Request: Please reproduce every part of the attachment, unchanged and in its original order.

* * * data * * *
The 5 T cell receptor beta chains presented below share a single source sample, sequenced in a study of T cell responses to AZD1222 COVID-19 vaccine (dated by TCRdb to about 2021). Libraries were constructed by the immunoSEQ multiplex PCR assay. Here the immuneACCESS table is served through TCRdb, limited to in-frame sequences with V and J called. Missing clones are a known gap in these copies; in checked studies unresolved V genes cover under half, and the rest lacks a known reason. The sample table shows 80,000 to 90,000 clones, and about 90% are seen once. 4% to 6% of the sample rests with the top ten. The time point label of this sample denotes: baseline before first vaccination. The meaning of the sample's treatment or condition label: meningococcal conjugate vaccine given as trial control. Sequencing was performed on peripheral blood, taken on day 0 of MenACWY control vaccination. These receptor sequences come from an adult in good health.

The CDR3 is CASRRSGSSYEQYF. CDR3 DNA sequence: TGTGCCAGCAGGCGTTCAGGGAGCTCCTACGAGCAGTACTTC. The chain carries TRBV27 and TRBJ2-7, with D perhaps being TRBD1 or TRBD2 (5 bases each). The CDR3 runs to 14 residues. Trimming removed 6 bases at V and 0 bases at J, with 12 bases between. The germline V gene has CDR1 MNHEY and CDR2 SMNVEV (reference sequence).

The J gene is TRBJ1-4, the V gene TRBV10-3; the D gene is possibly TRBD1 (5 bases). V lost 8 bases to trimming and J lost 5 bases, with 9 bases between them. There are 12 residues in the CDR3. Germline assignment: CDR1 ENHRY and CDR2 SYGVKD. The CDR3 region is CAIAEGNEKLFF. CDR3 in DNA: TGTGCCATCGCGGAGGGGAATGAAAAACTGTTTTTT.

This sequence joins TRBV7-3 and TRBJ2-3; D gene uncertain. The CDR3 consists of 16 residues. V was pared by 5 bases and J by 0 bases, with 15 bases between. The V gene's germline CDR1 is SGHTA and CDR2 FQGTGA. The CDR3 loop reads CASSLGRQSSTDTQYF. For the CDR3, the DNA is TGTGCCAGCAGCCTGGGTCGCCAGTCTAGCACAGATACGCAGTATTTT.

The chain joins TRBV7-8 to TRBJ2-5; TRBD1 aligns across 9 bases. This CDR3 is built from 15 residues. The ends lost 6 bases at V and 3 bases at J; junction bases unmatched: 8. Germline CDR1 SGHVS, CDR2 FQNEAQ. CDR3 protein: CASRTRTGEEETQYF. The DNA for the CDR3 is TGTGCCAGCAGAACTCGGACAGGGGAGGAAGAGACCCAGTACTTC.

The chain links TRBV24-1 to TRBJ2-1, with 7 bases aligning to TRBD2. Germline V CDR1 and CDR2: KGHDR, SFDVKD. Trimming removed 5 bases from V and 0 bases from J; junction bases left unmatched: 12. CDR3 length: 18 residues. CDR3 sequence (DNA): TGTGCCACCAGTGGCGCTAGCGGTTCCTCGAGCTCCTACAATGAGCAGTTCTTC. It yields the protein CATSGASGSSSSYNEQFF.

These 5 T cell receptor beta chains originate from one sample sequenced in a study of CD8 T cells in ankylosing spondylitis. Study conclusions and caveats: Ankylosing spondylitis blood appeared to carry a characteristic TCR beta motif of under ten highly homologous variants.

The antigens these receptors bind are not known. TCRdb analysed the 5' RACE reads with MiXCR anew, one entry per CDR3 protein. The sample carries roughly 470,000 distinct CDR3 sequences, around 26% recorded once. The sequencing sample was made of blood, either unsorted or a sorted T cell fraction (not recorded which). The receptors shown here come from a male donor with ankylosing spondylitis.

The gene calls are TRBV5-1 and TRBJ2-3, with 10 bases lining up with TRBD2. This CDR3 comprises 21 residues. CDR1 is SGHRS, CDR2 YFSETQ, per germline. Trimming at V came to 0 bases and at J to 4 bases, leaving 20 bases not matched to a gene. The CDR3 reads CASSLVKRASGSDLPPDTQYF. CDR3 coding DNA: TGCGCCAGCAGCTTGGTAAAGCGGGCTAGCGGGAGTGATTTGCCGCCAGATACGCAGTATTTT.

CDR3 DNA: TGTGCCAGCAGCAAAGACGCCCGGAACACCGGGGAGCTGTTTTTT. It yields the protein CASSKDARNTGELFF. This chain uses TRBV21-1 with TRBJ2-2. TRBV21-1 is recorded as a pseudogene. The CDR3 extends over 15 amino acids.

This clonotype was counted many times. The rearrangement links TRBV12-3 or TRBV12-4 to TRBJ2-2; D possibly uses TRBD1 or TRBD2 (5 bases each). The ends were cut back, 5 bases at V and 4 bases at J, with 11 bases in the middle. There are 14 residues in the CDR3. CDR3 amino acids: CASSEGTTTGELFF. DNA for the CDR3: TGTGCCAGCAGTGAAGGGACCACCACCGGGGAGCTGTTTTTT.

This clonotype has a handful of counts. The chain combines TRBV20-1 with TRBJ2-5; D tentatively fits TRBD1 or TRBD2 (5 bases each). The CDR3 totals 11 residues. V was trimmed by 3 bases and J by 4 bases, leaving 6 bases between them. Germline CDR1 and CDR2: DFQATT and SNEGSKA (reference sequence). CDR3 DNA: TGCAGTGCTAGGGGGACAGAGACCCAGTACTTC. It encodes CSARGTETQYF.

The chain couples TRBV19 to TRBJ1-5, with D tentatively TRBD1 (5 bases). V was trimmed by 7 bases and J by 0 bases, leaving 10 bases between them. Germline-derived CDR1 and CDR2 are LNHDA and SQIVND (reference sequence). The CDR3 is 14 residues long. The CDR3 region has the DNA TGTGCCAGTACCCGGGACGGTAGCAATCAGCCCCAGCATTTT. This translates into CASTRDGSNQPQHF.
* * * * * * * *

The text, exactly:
The 5 T cell receptor beta chains presented below share a single source sample, sequenced in a study of T cell responses to AZD1222 COVID-19 vaccine (dated by TCRdb to about 2021). Libraries were constructed by the immunoSEQ multiplex PCR assay. Here the immuneACCESS table is served through TCRdb, limited to in-frame sequences with V and J called. Missing clones are a known gap in these copies; in checked studies unresolved V genes cover under half, and the rest lacks a known reason. The sample table shows 80,000 to 90,000 clones, and about 90% are seen once. 4% to 6% of the sample rests with the top ten. The time point label of this sample denotes: baseline before first vaccination. The meaning of the sample's treatment or condition label: meningococcal conjugate vaccine given as trial control. Sequencing was performed on peripheral blood, taken on day 0 of MenACWY control vaccination. These receptor sequences come from an adult in good health.

The CDR3 is CASRRSGSSYEQYF. CDR3 DNA sequence: TGTGCCAGCAGGCGTTCAGGGAGCTCCTACGAGCAGTACTTC. The chain carries TRBV27 and TRBJ2-7, with D perhaps being TRBD1 or TRBD2 (5 bases each). The CDR3 runs to 14 residues. Trimming removed 6 bases at V and 0 bases at J, with 12 bases between. The germline V gene has CDR1 MNHEY and CDR2 SMNVEV (reference sequence).

The J gene is TRBJ1-4, the V gene TRBV10-3; the D gene is possibly TRBD1 (5 bases). V lost 8 bases to trimming and J lost 5 bases, with 9 bases between them. There are 12 residues in the CDR3. Germline assignment: CDR1 ENHRY and CDR2 SYGVKD. The CDR3 region is CAIAEGNEKLFF. CDR3 in DNA: TGTGCCATCGCGGAGGGGAATGAAAAACTGTTTTTT.

This sequence joins TRBV7-3 and TRBJ2-3; D gene uncertain. The CDR3 consists of 16 residues. V was pared by 5 bases and J by 0 bases, with 15 bases between. The V gene's germline CDR1 is SGHTA and CDR2 FQGTGA. The CDR3 loop reads CASSLGRQSSTDTQYF. For the CDR3, the DNA is TGTGCCAGCAGCCTGGGTCGCCAGTCTAGCACAGATACGCAGTATTTT.

The chain joins TRBV7-8 to TRBJ2-5; TRBD1 aligns across 9 bases. This CDR3 is built from 15 residues. The ends lost 6 bases at V and 3 bases at J; junction bases unmatched: 8. Germline CDR1 SGHVS, CDR2 FQNEAQ. CDR3 protein: CASRTRTGEEETQYF. The DNA for the CDR3 is TGTGCCAGCAGAACTCGGACAGGGGAGGAAGAGACCCAGTACTTC.

The chain links TRBV24-1 to TRBJ2-1, with 7 bases aligning to TRBD2. Germline V CDR1 and CDR2: KGHDR, SFDVKD. Trimming removed 5 bases from V and 0 bases from J; junction bases left unmatched: 12. CDR3 length: 18 residues. CDR3 sequence (DNA): TGTGCCACCAGTGGCGCTAGCGGTTCCTCGAGCTCCTACAATGAGCAGTTCTTC. It yields the protein CATSGASGSSSSYNEQFF.

These 5 T cell receptor beta chains originate from one sample sequenced in a study of CD8 T cells in ankylosing spondylitis. Study conclusions and caveats: Ankylosing spondylitis blood appeared to carry a characteristic TCR beta motif of under ten highly homologous variants.

The antigens these receptors bind are not known. TCRdb analysed the 5' RACE reads with MiXCR anew, one entry per CDR3 protein. The sample carries roughly 470,000 distinct CDR3 sequences, around 26% recorded once. The sequencing sample was made of blood, either unsorted or a sorted T cell fraction (not recorded which). The receptors shown here come from a male donor with ankylosing spondylitis.

The gene calls are TRBV5-1 and TRBJ2-3, with 10 bases lining up with TRBD2. This CDR3 comprises 21 residues. CDR1 is SGHRS, CDR2 YFSETQ, per germline. Trimming at V came to 0 bases and at J to 4 bases, leaving 20 bases not matched to a gene. The CDR3 reads CASSLVKRASGSDLPPDTQYF. CDR3 coding DNA: TGCGCCAGCAGCTTGGTAAAGCGGGCTAGCGGGAGTGATTTGCCGCCAGATACGCAGTATTTT.

CDR3 DNA: TGTGCCAGCAGCAAAGACGCCCGGAACACCGGGGAGCTGTTTTTT. It yields the protein CASSKDARNTGELFF. This chain uses TRBV21-1 with TRBJ2-2. TRBV21-1 is recorded as a pseudogene. The CDR3 extends over 15 amino acids.

This clonotype was counted many times. The rearrangement links TRBV12-3 or TRBV12-4 to TRBJ2-2; D possibly uses TRBD1 or TRBD2 (5 bases each). The ends were cut back, 5 bases at V and 4 bases at J, with 11 bases in the middle. There are 14 residues in the CDR3. CDR3 amino acids: CASSEGTTTGELFF. DNA for the CDR3: TGTGCCAGCAGTGAAGGGACCACCACCGGGGAGCTGTTTTTT.

This clonotype has a handful of counts. The chain combines TRBV20-1 with TRBJ2-5; D tentatively fits TRBD1 or TRBD2 (5 bases each). The CDR3 totals 11 residues. V was trimmed by 3 bases and J by 4 bases, leaving 6 bases between them. Germline CDR1 and CDR2: DFQATT and SNEGSKA (reference sequence). CDR3 DNA: TGCAGTGCTAGGGGGACAGAGACCCAGTACTTC. It encodes CSARGTETQYF.

The chain couples TRBV19 to TRBJ1-5, with D tentatively TRBD1 (5 bases). V was trimmed by 7 bases and J by 0 bases, leaving 10 bases between them. Germline-derived CDR1 and CDR2 are LNHDA and SQIVND (reference sequence). The CDR3 is 14 residues long. The CDR3 region has the DNA TGTGCCAGTACCCGGGACGGTAGCAATCAGCCCCAGCATTTT. This translates into CASTRDGSNQPQHF.